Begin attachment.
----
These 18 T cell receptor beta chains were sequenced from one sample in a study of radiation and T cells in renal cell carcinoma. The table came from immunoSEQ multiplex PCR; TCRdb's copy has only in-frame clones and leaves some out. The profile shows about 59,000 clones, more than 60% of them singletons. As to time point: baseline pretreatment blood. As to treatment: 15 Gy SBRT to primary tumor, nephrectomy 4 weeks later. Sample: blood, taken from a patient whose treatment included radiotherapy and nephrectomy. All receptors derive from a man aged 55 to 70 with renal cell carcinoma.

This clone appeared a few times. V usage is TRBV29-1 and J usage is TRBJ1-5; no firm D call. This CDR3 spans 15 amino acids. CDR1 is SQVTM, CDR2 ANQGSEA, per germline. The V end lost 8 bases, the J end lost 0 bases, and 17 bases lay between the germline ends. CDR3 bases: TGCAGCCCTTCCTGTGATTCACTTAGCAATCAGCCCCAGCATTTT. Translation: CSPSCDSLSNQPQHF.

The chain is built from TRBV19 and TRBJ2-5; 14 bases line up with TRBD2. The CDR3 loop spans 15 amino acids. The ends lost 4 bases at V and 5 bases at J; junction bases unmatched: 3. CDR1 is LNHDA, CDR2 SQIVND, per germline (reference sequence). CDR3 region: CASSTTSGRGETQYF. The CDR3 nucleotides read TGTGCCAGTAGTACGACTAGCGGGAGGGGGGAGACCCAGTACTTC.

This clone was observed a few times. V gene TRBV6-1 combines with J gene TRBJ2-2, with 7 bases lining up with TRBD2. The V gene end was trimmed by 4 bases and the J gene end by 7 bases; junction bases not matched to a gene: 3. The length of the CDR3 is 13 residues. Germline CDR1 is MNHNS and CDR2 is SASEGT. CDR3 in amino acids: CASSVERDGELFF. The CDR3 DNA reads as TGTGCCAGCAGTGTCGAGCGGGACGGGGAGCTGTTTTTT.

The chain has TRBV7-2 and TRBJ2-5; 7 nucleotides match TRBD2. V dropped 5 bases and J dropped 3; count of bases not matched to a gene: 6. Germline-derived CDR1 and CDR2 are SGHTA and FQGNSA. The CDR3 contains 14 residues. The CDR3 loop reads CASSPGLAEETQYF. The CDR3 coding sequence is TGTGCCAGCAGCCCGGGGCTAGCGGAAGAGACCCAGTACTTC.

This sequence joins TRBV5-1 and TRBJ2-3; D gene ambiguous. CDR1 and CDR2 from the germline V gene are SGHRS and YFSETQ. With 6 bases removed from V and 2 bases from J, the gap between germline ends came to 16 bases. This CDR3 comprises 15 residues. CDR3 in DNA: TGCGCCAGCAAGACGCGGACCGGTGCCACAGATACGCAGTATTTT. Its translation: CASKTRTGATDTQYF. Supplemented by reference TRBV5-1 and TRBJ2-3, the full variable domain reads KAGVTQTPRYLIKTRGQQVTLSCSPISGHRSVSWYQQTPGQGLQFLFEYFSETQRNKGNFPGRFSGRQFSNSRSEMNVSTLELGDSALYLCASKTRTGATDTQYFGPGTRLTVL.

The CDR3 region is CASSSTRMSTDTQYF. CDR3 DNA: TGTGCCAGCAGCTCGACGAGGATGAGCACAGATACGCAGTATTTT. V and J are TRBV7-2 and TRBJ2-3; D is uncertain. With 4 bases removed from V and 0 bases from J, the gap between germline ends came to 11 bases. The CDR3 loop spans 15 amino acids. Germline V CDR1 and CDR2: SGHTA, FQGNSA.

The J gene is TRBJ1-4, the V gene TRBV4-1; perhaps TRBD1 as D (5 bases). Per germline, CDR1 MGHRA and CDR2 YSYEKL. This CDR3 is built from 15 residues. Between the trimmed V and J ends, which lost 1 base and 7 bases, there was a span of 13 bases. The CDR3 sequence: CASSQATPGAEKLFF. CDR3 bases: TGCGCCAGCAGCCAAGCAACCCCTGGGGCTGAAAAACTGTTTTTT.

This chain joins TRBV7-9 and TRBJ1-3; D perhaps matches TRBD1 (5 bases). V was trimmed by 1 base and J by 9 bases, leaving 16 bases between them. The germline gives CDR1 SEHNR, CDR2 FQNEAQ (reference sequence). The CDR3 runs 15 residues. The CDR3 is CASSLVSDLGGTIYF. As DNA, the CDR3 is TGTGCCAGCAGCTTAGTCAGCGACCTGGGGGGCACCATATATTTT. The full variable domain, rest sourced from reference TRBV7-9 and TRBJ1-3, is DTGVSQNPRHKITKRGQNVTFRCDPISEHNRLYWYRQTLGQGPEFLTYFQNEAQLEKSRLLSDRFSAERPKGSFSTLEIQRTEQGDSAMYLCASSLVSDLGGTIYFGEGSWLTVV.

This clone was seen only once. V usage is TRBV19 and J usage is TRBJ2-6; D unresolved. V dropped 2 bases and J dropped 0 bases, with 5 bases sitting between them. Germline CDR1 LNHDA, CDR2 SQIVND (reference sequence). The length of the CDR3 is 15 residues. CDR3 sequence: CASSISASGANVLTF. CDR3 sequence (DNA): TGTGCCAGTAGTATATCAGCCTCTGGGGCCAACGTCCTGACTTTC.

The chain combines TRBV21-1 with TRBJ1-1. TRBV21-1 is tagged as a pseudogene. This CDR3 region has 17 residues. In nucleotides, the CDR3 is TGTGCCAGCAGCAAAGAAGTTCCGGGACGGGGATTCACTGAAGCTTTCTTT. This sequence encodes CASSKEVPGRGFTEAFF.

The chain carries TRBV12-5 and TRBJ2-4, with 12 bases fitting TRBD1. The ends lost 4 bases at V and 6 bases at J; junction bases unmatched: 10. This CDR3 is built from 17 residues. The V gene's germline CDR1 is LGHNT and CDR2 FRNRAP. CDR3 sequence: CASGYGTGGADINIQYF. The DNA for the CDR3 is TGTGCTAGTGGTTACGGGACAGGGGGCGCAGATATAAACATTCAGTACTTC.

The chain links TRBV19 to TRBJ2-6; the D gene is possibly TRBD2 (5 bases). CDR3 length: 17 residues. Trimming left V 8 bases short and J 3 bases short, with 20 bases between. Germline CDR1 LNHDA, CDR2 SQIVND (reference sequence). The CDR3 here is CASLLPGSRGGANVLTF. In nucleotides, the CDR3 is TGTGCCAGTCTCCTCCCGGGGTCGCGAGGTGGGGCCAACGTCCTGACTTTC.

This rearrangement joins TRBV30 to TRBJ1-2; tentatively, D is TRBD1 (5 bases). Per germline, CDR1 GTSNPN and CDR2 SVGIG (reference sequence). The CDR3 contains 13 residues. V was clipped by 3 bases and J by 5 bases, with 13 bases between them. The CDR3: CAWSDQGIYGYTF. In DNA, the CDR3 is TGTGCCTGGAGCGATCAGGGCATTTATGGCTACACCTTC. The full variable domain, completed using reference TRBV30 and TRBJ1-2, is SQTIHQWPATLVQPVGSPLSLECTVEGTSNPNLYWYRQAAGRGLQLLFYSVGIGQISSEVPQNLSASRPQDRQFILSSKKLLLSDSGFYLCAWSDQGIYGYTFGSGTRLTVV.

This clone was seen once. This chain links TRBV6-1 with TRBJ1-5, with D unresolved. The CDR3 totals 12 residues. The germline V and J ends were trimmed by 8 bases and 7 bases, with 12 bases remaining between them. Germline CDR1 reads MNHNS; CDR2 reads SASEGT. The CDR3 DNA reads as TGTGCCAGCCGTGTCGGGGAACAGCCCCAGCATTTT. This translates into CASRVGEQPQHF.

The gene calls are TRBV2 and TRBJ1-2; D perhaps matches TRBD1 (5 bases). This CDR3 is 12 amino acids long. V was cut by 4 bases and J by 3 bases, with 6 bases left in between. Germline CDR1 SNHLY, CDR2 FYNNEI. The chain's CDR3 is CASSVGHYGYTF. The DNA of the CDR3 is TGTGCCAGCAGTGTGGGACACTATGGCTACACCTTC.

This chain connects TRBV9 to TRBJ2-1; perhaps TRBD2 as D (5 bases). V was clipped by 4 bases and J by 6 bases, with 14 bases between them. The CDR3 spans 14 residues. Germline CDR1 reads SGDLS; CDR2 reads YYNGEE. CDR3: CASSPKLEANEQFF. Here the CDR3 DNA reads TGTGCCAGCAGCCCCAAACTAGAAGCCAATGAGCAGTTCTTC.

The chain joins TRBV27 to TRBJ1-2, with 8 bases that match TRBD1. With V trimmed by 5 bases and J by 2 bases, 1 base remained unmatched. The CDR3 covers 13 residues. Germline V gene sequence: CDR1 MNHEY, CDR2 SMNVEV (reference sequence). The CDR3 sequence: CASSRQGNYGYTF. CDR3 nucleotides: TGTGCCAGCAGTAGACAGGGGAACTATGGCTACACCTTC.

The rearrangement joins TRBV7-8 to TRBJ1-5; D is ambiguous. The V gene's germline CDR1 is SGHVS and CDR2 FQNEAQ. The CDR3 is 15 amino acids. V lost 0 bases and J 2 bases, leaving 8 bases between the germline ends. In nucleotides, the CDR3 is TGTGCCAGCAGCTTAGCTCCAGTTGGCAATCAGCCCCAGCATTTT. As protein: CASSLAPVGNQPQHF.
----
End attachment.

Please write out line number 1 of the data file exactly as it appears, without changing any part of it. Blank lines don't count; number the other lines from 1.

These 18 T cell receptor beta chains were sequenced from one sample in a study of radiation and T cells in renal cell carcinoma. The table came from immunoSEQ multiplex PCR; TCRdb's copy has only in-frame clones and leaves some out. The profile shows about 59,000 clones, more than 60% of them singletons. As to time point: baseline pretreatment blood. As to treatment: 15 Gy SBRT to primary tumor, nephrectomy 4 weeks later. Sample: blood, taken from a patient whose treatment included radiotherapy and nephrectomy. All receptors derive from a man aged 55 to 70 with renal cell carcinoma.